I first ran across Shure’s new ULX-D line at NAMM in January. Initially, I was indifferent, but as the rep started explaining the feature set, I became more intrigued. When I heard the price point, coupled with the facts that you can coordinate 14 or so channels in a single TV channel plus networking, I was hooked. I knew I had to try it.
We needed a few channels of wireless for a women’s retreat, so I called my Shure rep and asked for a handheld and body pack system to review. One of the systems seemed to have some issues with IR sync and networking, but the other one worked fine. I never did sort the networking thing out, but I will take Shure at their word for it that it does work. The other unit sync’d over IR perfectly (and quickly). My rep was going to send the other unit back for service, and as we talked he did tell me that he’s had his demo unit jump right onto networks without issue, so most likely we had one that needed some love from service.
Initially, the ULX-D looks a lot like the ULX-P. If I had to guess, I’d say the case for the receiver is the same. The transmitter looks familiar, but has been re-designed to use either AA batteries (finally—no more 9v’s!) or Shure’s new LiOn rechargeable system. The transmitters have a decent heft to them and feel well made. The ULXD1
The -D designation stands for digital. The signal gets converted from analog to digital in the transmitter and is sent digitally to the receiver with no companding. Companding is a big reason that some don’t go wireless; the signal gets compressed in the transmitter and expanded at the receiver. This process can lead to various artifacts, some of which can be audible. No companding will be a big boon to guitar and bass players who want to go wireless. Even the UHF-R isn’t always good enough for discriminating players; but the ULX-D should be.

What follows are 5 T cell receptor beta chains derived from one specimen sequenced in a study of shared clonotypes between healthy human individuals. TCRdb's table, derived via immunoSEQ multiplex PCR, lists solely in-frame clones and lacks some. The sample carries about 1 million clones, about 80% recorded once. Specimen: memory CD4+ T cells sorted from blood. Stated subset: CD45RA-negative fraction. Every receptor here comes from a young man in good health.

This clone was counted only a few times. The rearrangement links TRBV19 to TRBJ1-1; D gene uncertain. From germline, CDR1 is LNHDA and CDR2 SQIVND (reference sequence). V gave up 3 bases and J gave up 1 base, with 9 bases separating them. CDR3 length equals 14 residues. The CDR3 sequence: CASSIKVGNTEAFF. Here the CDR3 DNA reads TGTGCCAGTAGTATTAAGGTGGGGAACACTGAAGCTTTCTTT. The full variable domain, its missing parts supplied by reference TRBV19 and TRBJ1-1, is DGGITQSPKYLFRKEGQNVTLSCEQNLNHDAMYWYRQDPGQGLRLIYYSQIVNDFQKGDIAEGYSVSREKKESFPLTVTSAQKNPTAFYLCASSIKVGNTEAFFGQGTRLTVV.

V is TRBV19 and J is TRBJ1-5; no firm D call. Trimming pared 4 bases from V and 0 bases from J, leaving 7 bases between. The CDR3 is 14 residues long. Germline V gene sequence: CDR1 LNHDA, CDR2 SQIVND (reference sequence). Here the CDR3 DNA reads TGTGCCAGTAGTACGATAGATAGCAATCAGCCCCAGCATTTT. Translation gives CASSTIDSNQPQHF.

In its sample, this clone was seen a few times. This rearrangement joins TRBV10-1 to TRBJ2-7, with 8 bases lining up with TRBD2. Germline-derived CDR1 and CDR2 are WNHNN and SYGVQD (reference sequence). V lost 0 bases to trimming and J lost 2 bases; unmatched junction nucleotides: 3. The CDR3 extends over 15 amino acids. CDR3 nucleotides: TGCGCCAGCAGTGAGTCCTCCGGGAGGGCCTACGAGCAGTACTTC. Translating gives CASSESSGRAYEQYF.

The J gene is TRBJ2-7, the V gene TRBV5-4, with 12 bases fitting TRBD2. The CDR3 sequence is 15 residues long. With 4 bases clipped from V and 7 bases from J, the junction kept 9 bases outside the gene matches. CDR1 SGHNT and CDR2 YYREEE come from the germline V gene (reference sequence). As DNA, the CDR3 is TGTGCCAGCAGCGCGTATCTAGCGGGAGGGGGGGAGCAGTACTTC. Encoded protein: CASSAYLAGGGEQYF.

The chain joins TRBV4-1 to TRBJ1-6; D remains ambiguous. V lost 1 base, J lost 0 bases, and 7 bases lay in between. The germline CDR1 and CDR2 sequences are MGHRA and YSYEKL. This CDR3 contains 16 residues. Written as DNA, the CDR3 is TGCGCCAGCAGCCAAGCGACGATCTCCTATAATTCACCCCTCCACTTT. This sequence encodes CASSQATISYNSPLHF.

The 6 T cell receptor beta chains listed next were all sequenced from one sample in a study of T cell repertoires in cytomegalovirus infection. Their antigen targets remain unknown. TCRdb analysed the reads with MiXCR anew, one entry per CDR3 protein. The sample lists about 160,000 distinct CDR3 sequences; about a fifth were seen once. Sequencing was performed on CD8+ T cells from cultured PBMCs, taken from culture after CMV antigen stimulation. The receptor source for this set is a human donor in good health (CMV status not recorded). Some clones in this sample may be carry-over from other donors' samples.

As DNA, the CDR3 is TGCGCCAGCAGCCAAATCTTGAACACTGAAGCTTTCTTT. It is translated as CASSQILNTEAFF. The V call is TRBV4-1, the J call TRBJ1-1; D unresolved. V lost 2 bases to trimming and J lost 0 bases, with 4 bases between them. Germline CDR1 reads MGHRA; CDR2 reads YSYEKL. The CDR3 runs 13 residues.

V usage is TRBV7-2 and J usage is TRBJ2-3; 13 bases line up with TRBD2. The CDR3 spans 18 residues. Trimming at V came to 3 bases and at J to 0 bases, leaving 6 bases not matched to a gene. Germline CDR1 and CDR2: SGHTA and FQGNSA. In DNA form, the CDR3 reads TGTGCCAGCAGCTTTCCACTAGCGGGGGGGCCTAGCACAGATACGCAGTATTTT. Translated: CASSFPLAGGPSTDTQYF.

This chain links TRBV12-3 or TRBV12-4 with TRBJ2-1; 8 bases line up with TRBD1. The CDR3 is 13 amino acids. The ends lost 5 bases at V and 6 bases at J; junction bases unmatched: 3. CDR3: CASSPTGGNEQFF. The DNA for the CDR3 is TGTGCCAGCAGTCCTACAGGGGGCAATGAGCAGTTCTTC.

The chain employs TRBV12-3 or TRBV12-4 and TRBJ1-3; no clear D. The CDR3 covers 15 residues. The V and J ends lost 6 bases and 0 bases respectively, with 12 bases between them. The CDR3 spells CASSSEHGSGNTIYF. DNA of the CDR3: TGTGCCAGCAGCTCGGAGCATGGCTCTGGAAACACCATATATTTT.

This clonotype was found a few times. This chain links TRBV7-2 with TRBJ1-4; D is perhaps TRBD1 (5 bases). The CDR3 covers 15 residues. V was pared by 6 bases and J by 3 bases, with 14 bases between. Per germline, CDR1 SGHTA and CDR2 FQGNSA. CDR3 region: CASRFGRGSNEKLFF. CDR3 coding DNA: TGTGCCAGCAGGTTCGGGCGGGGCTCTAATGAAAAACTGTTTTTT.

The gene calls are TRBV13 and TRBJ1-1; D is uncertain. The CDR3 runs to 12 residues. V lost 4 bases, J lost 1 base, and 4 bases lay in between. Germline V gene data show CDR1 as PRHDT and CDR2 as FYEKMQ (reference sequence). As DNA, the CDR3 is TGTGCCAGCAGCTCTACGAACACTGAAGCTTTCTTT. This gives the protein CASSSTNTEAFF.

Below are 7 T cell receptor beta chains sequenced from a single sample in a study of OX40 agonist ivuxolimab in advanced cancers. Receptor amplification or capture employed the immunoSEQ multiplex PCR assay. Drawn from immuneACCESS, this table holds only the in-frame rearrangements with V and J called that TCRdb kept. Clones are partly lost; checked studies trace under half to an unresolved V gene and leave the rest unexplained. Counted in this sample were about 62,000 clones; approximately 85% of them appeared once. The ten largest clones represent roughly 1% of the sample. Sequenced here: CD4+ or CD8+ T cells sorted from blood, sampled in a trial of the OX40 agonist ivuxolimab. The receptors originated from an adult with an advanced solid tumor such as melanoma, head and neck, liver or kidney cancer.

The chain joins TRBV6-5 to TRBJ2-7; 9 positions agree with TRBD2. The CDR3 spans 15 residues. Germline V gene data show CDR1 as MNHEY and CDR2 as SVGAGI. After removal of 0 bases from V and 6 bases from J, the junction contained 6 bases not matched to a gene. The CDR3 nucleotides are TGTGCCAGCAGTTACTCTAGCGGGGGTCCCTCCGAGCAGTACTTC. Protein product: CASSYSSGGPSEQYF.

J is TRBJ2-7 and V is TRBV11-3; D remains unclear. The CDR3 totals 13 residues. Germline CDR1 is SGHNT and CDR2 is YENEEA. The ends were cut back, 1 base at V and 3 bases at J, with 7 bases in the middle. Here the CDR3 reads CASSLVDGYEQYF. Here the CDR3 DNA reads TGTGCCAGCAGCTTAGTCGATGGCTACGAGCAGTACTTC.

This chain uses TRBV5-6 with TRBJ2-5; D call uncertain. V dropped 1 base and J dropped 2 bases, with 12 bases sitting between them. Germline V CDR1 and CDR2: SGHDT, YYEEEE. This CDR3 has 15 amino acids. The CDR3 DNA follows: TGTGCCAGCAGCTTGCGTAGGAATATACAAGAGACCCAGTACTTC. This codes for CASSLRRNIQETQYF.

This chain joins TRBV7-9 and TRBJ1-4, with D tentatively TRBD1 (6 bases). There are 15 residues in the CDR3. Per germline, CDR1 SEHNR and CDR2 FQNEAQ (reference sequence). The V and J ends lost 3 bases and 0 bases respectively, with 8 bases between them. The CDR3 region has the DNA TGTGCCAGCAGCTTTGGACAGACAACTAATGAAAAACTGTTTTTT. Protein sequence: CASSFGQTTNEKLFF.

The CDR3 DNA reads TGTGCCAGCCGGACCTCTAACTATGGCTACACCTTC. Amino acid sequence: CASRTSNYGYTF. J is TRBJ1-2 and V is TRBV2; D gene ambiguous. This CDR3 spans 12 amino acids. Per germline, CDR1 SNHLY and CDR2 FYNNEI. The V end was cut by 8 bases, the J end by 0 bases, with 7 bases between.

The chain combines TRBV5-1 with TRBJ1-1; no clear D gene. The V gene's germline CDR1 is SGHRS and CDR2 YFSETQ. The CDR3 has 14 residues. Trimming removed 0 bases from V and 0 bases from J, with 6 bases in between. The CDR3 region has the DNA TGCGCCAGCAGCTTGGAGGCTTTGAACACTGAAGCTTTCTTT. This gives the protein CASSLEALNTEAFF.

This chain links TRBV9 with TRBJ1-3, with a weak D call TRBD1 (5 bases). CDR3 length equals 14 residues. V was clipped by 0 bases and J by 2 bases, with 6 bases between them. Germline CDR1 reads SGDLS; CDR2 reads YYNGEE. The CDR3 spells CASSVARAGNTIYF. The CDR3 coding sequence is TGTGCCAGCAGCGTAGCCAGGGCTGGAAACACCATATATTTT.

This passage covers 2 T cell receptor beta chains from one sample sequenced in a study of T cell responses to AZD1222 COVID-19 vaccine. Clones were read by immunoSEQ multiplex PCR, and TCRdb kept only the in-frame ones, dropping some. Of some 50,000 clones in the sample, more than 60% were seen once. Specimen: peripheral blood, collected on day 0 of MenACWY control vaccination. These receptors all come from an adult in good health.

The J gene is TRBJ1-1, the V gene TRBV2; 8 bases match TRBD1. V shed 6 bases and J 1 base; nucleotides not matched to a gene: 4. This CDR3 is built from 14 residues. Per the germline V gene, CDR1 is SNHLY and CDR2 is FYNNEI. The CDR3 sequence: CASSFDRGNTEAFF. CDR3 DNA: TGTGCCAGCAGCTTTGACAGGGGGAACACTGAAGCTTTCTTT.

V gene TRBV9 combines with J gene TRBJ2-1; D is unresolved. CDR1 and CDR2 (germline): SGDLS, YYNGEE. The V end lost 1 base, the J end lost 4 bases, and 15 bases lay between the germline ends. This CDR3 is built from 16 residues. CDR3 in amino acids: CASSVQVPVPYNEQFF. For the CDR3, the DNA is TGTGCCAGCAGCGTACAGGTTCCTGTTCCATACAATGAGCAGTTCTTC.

The handheld uses standard Shure threads, so any mic that works on the UHF-R will work on the ULX-D. I did exactly as you would expect me to do and unscrewed the SM58 and installed an RC-35. After the retreat, I tried it out on our worship leader. He normally sings through a UR-2 with an RC-35 on it, and I’m very used to the way that sounds. The ULX-D sounded even better. It’s a bit more open with no hint of compression. The high end sounded cleaner, but not at all harsh. It was really quite good. We happened to have three engineers in the room that weekend and all of us agreed that the ULX-D was some of the best wireless we’ve heard.
The body pack worked great as well and we had no issues with any dropouts at either the retreat or during the weekend. Battery life was excellent as well. I was given the new drop-in chargers (which are most excellent) and the LiOn batteries to try. After seven hours of run time on Saturday, the LiOns showed 4 bars (out of 5). I loved the fact that to charge them, you simply drop the pack or the handheld into the charger and walk away. Though they would take up more shelf space than AA chargers, the fact that you simply drop them in the charger is a fantastic benefit.
With a price point coming in well under $1500 per channel (depending on handheld/bodypack/mic combo), this is a very compelling option. In fact, if I were spec’ing a system today, I don’t think I would go UHF-R; ULX-D would be half the cost and it sounds better. UHF-R may be a little more road-ready with it’s beefier cases and built-in antenna and network cascading, but for a church install, ULX-D would be hard to beat.
As you may recall from my review of the Axient system, when I priced out 16 channels of UHF-R versus 12 channels of ULX-D plus 4 channels of frequency diversity Axient, the later came out cheaper. Had we not gone through the 700 MHz transition just a few years ago, I would certainly be looking at replacing my wireless with ULX-D.
In fact, anyone looking for a deal on a 12-channel UHF-R system in the U4 band?